Development of New Statewide Guidance on Drywell Siting, Design, and Implementation
The State Water Resources Control Board (SWRCB) is working with Geosyntec Consultants to develop statewide guidance for the siting, design, and implementation of drywells. Municipalities, developers, and commercial/industrial operators are increasingly turning to drywells as a cost-effective stormwater best management practice in order to protect downstream surface water quality, while also providing water supply benefit. In addition, drywells are a convenient solution when space is limited due to their small footprint and because they provide opportunities to infiltrate in deeper permeable soil layers when the surface infiltration may be limited. While these benefits are evident clear statewide guidance on how to safely implement drywells in order to protect groundwater quality and public health is lacking. The SWRCB and Geosyntec, along with a technical advisory committee (TAC) including industry, municipality, and institutional stormwater and groundwater practitioners, are beginning a study to evaluate what existing guidance exists, synthesize available water quality data, and identify modeling or data needs to understand how to safely implement drywells throughout California.
The purpose of this presentation will be to provide an overview of the project, including the findings of our initial research and other progress, as well as a summary of work under development and potential future planning efforts. The framework of this guidance is still being developed but may include: groundwater quality protection (including applicable standards and points of compliance), spill containment, clogging reduction, pretreatment selection (based on the preceding three factors), geotechnical risk avoidance, groundwater mounding characterization and impacts, infiltration rate estimation and sizing, existing soil or groundwater contamination, permitting, construction, monitoring and other aspects. According to the SWRCB and TAC priorities, contaminate fate and transport modeling, hydrogeology and geochemical condition evaluations to understand plume migration, and pollutant vadose zone modeling may be reviewed or performed to inform the final guidance.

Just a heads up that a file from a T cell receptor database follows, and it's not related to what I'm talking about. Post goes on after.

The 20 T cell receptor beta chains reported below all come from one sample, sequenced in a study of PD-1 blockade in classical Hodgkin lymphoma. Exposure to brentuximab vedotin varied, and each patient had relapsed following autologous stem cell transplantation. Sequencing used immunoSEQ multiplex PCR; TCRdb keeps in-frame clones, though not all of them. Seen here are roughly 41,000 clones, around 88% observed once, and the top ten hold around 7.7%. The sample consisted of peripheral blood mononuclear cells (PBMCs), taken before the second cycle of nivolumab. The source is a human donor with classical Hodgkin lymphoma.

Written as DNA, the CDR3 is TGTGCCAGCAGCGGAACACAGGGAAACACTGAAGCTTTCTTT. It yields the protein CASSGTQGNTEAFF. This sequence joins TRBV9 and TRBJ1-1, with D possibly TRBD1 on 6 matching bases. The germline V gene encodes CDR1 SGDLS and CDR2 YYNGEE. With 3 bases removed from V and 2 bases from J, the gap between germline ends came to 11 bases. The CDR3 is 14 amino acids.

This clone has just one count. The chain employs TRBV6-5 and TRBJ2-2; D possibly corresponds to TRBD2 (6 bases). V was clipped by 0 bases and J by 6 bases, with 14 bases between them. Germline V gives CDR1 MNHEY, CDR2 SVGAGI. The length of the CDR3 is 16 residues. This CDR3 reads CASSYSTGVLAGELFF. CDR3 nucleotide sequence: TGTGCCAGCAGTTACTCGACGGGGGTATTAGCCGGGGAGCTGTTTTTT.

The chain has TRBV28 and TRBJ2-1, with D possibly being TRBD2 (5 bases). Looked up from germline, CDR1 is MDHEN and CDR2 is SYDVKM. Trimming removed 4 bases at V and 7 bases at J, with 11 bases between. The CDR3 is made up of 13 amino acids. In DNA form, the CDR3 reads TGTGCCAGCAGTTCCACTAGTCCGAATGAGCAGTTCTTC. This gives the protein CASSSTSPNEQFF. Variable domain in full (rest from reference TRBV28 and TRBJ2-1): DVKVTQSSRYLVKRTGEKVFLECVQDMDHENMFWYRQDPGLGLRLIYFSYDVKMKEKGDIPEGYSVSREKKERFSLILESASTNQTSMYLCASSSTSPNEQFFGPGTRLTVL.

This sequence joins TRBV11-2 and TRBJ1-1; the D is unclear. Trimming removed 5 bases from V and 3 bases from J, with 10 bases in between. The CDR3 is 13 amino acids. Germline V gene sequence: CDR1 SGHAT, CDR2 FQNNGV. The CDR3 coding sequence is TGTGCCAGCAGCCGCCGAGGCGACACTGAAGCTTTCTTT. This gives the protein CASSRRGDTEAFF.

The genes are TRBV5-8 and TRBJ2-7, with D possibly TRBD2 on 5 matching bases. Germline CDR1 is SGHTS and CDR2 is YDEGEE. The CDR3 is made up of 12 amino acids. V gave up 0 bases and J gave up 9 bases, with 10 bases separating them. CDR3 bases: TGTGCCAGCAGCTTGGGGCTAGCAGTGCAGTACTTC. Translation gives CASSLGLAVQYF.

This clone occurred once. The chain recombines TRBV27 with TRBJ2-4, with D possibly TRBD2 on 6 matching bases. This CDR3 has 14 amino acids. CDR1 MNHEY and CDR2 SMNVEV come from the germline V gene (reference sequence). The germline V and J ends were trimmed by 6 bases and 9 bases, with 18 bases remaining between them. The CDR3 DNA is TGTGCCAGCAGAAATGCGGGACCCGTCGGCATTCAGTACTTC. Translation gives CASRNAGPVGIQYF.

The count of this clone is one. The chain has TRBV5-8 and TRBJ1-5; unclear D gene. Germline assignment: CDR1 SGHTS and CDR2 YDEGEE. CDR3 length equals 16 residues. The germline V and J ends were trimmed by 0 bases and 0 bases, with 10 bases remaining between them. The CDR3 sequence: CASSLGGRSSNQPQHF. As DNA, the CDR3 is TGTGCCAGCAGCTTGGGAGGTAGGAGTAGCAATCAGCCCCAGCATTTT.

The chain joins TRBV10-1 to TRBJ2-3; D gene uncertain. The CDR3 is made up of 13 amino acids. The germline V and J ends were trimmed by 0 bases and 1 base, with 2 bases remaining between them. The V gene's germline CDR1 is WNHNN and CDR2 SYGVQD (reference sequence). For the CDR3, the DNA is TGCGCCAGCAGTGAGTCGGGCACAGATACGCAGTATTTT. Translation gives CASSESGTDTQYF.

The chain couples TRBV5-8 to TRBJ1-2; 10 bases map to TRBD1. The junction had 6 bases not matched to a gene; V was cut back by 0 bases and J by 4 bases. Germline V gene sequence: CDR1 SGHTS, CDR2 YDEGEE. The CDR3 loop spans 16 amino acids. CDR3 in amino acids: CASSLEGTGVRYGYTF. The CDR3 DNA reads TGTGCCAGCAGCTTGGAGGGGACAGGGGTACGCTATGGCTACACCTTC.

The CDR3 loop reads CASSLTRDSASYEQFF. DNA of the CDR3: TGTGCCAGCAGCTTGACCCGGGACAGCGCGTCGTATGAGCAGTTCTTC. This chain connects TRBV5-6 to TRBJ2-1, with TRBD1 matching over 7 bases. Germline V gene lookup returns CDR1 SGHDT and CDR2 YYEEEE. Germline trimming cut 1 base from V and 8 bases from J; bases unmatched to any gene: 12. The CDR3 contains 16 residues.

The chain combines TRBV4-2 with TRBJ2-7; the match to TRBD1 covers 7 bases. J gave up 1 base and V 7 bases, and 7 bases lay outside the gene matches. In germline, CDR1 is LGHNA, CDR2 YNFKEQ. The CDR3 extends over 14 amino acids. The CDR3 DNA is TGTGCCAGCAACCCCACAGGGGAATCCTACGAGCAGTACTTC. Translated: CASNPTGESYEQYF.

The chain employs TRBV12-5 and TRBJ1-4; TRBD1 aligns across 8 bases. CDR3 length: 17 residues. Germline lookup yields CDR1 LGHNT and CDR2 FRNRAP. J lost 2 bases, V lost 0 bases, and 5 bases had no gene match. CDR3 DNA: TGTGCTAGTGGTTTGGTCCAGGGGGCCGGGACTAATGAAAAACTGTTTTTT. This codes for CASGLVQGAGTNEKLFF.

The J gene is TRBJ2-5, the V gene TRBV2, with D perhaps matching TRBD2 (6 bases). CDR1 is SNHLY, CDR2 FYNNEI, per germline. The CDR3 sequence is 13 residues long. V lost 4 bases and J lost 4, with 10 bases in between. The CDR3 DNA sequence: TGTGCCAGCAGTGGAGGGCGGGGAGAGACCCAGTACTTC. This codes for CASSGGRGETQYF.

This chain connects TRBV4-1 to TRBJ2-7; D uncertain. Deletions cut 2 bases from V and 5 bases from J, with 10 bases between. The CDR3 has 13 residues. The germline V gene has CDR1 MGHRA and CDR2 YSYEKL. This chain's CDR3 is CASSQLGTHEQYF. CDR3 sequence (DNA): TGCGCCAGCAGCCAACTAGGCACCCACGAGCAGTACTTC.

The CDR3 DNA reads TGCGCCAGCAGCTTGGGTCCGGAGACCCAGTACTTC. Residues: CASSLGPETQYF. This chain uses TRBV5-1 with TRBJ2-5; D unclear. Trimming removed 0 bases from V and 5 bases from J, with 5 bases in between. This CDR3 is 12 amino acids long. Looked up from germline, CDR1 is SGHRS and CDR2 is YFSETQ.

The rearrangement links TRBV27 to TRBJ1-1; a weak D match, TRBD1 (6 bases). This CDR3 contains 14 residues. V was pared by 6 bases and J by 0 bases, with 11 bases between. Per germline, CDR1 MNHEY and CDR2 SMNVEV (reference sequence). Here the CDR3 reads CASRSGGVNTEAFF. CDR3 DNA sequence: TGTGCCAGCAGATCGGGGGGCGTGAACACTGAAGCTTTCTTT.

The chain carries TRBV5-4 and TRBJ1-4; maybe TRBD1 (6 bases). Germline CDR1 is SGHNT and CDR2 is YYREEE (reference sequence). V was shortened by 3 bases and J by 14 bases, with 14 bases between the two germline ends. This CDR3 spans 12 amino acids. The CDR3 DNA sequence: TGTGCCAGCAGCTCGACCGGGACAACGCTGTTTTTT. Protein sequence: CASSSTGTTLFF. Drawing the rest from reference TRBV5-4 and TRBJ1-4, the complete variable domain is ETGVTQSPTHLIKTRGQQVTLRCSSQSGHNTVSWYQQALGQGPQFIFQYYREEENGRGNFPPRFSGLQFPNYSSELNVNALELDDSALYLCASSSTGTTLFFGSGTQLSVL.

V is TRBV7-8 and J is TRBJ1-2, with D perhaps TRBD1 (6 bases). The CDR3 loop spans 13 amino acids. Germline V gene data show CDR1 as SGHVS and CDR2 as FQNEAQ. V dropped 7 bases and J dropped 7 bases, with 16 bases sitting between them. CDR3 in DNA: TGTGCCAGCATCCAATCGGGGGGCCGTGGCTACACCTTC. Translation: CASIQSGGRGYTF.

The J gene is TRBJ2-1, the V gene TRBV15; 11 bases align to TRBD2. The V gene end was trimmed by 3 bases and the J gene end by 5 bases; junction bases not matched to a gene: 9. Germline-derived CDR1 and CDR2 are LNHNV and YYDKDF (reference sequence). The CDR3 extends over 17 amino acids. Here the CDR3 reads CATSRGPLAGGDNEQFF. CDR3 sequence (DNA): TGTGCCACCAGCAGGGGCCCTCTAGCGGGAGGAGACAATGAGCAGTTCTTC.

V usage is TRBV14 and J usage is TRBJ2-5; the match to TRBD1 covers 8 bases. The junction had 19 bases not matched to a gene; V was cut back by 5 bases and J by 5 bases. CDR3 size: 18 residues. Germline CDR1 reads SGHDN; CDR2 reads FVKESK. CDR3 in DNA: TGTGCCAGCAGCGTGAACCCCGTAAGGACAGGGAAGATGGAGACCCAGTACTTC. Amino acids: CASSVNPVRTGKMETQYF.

The presenters may also identify potential options for the SWRCB to integrate this technical guidance into new or existing policy, general permits, or other regulations.
The audience will be invited to participate through a Q&A session to clarify how this guidance may relate to their past, ongoing, or future drywell projects. This presentation is directly related to the conference’s theme of “Summit to Sea” as it is outlining guidance for a cost-effective tool capable of capturing and infiltrating stormwater runoff from upland watersheds, thus reducing pollutant discharges to downstream receiving water bodies, while also replenishing groundwater aquifers.
Matthew Freese is a licensed civil engineer in the Division of Water Quality, Stormwater Planning Unit and project manager for the STORMS project to increase source control and pollution prevention. Prior to that, he worked in the Nonpoint Source Unit managing grants including the Clean Water Act 319(h) and state Timber Regulation and Forest Restoration Fund. He has an undergraduate degree in civil engineering from California State University, Sacramento.
Brandon Steets is a licensed chemical engineer, a Senior Principal with Geosyntec Consultants, an industrial stormwater Trainer of Record, and a member of the State’s Clean Beaches Task Force. He has worked for over 17 years on challenging stormwater projects that include modeling, monitoring, source investigation, BMP planning, treatment BMP design, NPDES permitting, and strategic regulatory services.
Adam Questad is a Water Resources Engineer with Geosyntec Consultants. He has worked on stormwater management projects including BMP siting and design, hydrologic modeling to support various Enhanced Watershed Management Plans, and NPDES permit compliance.